What is Near Term

Near term is a period of time referring to a short time into the future. The term is used to describe events that may occur soon. In finance, the term is often used to explain the timeframe during which an event or change is expected to occur. It can mean different timeframes based on the industry, security being traded or business.


Financial market analysts may use the near term in reference to events including profits, the issuance of bonds, expectations for the next quarter, etc.

For example, Company ABC is likely to export very little gasoline in the near term due to a 20 percent loss of refining capacity following the emergency shutdown. Also, an analyst may indicate that stock XYZ has a bright near-term outlook, meaning the company is expected to do well in the next few months.

Those investors making investments in near-term securities may be trading options with a looming expiration date or in a one-month government bond. Or they may be looking at near-term chart trends when day trading a stock.

Near Term in Economics

In economics, a reference to near term may refer to a level of growth in a common indicator such as gross domestic product (GDP), inflation, consumer spending or the cost of labor.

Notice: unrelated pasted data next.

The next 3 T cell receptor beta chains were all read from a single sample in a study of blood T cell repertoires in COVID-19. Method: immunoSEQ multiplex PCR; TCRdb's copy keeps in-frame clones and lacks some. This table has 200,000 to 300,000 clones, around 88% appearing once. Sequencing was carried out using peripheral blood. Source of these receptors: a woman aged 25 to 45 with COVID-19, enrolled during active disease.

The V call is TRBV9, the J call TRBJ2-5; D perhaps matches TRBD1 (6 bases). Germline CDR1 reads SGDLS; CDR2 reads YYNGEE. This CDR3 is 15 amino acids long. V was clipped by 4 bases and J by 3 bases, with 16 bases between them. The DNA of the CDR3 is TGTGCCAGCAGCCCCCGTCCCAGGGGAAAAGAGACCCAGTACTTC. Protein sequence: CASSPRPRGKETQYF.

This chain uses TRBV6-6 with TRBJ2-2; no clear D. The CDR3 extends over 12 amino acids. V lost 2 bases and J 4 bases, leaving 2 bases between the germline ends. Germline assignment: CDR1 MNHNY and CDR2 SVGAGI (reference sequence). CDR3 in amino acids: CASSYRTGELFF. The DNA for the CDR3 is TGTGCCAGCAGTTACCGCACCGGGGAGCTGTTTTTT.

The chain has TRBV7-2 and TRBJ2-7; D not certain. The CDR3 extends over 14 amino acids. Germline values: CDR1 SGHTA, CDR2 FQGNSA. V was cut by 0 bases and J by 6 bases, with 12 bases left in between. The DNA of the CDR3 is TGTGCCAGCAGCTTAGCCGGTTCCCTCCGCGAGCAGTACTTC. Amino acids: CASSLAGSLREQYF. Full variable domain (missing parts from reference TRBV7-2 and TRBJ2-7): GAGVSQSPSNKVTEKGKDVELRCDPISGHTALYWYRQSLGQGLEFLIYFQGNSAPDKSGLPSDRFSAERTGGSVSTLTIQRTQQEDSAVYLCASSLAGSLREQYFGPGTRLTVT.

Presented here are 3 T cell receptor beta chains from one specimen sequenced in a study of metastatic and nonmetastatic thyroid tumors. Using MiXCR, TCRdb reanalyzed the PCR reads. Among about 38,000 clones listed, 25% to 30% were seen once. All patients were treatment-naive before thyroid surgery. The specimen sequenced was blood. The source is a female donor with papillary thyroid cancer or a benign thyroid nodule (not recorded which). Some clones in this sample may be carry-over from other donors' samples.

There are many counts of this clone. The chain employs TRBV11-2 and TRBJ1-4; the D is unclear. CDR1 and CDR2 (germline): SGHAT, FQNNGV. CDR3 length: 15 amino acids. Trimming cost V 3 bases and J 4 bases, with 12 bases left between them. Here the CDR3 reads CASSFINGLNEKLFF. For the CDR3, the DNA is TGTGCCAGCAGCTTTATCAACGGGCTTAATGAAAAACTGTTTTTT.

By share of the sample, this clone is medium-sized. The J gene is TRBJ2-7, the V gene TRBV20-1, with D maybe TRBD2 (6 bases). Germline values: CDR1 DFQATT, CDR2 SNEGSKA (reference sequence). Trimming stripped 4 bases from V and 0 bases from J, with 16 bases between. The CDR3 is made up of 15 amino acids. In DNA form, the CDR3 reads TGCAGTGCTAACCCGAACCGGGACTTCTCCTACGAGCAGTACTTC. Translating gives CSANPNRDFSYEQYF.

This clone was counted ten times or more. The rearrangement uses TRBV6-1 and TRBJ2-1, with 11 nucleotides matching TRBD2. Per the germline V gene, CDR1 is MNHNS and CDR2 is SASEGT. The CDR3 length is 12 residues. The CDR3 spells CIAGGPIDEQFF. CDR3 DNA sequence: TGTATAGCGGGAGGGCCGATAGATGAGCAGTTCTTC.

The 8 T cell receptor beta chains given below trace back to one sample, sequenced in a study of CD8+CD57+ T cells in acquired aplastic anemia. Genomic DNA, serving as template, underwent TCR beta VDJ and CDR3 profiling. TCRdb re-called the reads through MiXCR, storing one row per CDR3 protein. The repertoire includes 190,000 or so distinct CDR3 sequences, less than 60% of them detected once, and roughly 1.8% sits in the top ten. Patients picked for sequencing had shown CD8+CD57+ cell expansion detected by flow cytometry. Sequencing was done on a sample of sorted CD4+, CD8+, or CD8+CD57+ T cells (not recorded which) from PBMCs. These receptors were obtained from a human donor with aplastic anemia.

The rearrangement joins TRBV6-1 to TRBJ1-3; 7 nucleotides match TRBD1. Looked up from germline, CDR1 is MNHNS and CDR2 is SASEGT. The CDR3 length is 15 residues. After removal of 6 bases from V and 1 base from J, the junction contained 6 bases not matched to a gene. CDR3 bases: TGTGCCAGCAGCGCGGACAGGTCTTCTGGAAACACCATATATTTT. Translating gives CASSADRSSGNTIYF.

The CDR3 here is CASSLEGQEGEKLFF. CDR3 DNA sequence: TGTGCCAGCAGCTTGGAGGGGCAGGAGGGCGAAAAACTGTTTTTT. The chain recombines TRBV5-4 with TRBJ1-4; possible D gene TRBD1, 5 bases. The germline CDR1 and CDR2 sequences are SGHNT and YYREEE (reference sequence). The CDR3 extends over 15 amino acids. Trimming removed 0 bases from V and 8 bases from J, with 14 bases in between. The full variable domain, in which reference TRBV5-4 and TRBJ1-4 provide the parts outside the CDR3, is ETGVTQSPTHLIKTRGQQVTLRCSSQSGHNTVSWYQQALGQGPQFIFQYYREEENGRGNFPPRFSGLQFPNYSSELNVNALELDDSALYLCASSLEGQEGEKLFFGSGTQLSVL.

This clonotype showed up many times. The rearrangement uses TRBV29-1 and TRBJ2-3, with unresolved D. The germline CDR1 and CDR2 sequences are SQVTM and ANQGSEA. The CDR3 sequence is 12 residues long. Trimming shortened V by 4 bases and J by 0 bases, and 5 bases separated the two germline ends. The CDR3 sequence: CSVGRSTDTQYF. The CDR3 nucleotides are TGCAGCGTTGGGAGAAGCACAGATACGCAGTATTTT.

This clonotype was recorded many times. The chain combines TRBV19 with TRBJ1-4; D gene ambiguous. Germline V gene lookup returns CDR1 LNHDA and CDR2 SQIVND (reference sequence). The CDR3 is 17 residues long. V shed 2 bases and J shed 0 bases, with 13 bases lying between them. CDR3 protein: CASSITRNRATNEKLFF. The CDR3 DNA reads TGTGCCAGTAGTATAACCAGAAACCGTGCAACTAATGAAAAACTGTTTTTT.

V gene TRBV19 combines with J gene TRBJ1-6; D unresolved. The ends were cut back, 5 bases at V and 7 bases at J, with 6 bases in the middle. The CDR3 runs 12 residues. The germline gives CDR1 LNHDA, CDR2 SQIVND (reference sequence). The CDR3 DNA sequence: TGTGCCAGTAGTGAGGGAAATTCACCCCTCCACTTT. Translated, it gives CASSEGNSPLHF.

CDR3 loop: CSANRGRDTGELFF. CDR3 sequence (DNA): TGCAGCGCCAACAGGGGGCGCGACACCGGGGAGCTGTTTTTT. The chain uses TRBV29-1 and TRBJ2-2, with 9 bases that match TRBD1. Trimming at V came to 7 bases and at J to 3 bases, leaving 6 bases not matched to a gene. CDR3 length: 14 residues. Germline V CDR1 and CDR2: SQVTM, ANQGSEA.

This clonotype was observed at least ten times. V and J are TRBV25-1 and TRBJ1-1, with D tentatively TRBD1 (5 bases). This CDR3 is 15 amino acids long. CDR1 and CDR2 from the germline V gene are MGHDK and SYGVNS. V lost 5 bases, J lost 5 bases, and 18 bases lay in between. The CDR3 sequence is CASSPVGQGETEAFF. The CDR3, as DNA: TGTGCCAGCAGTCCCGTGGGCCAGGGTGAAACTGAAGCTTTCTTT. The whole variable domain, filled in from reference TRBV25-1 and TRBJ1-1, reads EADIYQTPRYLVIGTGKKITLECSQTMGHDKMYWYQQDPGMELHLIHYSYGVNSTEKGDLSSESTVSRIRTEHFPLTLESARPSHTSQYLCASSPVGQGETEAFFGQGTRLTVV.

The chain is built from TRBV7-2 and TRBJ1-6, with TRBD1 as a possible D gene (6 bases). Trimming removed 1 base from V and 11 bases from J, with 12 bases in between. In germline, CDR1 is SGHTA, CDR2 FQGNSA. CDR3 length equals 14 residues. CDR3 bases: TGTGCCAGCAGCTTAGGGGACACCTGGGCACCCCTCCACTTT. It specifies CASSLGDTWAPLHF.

As an example, the Federal Reserve may be planning to monitor the near-term level of weekly jobless claims to gauge whether or not to change interest rate policy at an upcoming meeting. Or Congress may be waiting to receive the near-term trade deficit numbers before deciding whether to pass economic legislation aimed at closing the gap by lowering taxes on exports.

Near Term in Business

When discussing business, near term may refer to an active or soon-to-be active period of time that an event may take place. A company may have a revised near-term debt rating due to a recent deterioration of a company's financials, whether from a lawsuit, public relations disaster or sudden change in industry regulations.

Near-term sales are often pegged to a series of short timeframes. Often broken down into quarters, an "athleisure retailer," for example, may be expecting a blowout sales number due to a heavily-marketed endorsement from an influential celebrity or professional athlete.